FRANKFURT (Reuters) - German tech investor Primepulse, which has interests in cloud services, vision technology, electronics and automotive markets, is planning to float on the Frankfurt stock exchange in the fourth quarter of this year, the company said on Tuesday.
Newly-issued shares worth 250 million euros ($294 million) will be offered, and the proceeds will be used to buy controlling stakes in technology groups as well as to strengthen existing investments, it said in a statement.
While the company declined to comment on its potential valuation, a person close to the matter said the free float - or proportion of equity readily available for trading on the exchange - was expected to be 25-35 percent after the initial public offering (IPO).
The IPO also includes an over-allotment option to sell more shares equivalent to 15 percent of the offering’s size, which could be exercised if demand is strong enough.
Those shares would be provided by shareholders Stefan Kober, Raymond Kober and Klaus Weinmann, who will remain majority shareholders after the IPO.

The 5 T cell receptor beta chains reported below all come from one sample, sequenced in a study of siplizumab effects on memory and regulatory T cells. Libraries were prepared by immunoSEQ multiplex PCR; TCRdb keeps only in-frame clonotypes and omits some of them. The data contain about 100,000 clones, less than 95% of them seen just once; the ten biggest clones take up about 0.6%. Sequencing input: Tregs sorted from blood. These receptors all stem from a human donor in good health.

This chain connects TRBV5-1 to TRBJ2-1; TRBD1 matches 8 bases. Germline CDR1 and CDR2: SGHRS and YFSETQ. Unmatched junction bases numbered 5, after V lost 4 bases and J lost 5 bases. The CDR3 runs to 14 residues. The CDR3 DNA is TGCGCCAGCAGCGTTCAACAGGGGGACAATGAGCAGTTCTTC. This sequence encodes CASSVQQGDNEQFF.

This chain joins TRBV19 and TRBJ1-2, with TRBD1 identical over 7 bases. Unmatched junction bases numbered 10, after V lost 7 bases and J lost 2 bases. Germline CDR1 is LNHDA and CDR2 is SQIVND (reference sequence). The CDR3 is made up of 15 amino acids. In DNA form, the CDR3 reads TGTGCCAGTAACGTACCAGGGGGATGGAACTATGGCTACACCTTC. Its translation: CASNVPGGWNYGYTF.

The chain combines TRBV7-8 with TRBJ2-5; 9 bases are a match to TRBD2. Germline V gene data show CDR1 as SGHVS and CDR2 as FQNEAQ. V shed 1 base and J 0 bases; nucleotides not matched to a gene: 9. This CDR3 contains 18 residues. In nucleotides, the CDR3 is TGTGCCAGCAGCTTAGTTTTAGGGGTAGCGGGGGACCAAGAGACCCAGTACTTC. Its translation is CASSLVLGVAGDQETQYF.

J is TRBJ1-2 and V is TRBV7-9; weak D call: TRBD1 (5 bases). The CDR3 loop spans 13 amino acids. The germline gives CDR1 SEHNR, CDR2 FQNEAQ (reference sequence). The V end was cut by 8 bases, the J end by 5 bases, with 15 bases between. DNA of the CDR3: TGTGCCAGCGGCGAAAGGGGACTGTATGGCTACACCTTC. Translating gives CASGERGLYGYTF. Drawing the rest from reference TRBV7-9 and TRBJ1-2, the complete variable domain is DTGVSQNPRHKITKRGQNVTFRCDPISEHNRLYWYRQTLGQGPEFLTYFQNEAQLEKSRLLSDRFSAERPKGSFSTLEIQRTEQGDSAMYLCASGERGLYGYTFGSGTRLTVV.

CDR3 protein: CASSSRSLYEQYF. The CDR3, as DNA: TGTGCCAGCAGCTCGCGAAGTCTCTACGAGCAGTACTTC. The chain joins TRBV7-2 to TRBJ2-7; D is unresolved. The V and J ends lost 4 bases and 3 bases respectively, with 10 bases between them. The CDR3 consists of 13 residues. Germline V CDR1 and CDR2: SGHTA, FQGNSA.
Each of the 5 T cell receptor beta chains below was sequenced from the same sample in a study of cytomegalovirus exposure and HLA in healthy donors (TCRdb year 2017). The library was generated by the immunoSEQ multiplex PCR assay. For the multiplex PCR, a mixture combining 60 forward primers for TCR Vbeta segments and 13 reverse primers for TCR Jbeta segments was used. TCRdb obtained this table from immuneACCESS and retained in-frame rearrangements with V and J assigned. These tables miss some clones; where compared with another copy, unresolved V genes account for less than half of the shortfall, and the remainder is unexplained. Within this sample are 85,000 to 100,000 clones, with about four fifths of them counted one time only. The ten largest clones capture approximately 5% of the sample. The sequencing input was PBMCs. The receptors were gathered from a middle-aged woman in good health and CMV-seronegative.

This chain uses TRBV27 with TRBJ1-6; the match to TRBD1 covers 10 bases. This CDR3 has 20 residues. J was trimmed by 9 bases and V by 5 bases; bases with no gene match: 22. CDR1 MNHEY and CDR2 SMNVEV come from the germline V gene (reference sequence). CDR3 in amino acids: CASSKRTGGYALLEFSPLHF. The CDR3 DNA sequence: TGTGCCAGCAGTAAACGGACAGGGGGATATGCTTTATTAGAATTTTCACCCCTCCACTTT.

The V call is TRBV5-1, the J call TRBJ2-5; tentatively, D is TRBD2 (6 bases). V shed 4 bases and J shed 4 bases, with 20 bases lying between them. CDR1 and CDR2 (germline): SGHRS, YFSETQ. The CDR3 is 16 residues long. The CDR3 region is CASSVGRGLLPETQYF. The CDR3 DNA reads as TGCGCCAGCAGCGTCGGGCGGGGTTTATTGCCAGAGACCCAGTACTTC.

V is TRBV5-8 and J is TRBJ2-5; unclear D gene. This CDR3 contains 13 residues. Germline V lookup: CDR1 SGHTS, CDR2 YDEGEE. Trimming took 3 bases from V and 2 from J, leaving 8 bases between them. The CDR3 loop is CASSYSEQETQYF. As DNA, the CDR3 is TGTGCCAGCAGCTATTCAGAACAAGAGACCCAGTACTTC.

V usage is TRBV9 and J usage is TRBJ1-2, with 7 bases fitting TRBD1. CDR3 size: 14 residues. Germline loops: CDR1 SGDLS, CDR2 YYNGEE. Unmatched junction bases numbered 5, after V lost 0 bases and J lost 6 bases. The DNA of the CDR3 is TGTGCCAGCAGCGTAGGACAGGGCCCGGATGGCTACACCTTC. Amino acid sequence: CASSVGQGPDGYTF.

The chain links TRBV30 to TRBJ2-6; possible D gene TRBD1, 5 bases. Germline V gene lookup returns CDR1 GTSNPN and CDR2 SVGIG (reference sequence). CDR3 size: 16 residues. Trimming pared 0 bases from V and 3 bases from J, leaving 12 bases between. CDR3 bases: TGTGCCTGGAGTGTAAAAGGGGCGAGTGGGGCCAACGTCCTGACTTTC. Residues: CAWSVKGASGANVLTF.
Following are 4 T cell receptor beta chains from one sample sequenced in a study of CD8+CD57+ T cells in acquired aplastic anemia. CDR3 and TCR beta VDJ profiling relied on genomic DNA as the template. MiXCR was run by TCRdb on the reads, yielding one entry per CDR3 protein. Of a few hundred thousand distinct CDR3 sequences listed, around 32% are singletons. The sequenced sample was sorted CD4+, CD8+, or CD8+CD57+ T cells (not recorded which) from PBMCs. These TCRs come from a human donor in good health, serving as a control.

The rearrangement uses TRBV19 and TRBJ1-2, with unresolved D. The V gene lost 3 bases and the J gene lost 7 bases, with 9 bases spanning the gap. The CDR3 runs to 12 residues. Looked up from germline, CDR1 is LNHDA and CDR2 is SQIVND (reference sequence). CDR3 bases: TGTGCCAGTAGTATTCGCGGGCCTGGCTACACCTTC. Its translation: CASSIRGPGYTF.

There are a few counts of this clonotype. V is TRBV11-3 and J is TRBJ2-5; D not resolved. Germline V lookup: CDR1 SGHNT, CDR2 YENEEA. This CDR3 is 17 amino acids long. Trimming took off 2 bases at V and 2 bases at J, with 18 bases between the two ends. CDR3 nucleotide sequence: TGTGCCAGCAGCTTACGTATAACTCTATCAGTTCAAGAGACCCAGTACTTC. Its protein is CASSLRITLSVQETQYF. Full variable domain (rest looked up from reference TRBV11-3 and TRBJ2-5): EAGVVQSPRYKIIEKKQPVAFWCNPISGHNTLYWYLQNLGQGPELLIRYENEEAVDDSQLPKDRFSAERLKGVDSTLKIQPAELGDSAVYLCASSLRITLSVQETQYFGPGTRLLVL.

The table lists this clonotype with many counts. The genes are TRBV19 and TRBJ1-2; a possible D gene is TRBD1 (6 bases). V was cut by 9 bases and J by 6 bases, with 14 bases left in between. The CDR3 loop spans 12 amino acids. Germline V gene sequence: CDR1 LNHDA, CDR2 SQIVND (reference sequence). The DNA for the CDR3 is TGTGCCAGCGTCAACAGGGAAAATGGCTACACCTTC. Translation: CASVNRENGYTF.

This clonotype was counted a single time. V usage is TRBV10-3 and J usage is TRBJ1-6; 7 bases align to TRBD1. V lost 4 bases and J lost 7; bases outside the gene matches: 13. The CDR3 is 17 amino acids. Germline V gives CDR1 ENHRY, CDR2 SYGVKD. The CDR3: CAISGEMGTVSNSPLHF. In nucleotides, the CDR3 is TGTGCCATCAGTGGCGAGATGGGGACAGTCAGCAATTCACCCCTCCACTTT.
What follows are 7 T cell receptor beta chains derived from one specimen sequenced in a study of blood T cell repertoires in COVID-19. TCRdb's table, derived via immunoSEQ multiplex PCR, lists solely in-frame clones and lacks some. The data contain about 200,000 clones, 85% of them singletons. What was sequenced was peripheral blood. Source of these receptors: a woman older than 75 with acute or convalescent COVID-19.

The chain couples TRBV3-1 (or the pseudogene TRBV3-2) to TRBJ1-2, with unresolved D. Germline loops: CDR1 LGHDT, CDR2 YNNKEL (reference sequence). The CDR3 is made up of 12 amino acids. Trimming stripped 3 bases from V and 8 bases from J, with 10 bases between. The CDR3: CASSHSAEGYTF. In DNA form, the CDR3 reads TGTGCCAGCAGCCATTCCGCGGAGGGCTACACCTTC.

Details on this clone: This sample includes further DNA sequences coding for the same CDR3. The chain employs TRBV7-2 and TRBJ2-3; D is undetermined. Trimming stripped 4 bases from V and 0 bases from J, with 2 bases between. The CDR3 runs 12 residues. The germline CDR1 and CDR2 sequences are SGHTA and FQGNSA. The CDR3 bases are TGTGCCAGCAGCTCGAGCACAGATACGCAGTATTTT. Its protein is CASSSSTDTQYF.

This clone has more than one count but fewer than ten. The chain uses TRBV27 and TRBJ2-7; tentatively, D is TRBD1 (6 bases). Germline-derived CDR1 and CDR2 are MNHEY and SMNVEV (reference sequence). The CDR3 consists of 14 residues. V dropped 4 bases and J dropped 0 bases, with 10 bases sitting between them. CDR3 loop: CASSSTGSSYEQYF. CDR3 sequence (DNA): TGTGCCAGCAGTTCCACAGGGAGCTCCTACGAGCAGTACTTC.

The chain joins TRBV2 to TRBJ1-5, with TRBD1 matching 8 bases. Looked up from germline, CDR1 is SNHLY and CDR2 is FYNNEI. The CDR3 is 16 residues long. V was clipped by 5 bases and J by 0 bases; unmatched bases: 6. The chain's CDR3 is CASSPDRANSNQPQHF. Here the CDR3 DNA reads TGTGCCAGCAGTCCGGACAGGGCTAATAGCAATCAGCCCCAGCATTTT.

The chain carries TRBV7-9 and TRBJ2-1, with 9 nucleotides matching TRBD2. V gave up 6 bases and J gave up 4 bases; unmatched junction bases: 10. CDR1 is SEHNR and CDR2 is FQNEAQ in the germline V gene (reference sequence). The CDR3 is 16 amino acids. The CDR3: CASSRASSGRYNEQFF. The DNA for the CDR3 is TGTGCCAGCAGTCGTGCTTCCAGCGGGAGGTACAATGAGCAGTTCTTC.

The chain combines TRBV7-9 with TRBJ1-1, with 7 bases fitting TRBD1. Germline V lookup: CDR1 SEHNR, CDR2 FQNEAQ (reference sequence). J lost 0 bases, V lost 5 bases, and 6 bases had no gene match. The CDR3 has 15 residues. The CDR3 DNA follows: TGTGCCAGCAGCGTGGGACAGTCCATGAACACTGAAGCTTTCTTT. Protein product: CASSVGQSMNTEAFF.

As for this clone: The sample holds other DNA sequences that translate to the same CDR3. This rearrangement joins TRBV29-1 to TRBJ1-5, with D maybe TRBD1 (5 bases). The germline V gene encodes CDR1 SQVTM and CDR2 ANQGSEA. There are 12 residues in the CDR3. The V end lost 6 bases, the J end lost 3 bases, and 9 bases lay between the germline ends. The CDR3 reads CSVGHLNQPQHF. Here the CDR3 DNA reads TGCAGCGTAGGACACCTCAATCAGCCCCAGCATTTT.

In the first half of 2018, Primepulse group posted earnings before interest, tax, depreciation and amortization of 39.9 million euros on sales of 394 million euros.
The company’s investments include image processing group Stemmer Imaging (S9I.DE), electronics supplier Katek, metals engineering firm Mettec and robot lawnmower maker AL-KO.
It also has an 11 percent stake in IT firm Cancom (COKG.DE), also co-founded by Weinmann, who will retire as chief executive this month to focus on heading Primepulse.
Deutsche Bank and Hauck & Aufhaeuser are coordinating the IPO with the help of bookrunner Mainfirst.
($1 = 0.8516 euros)
Reporting by Arno Schuetze; Editing by Mark Potter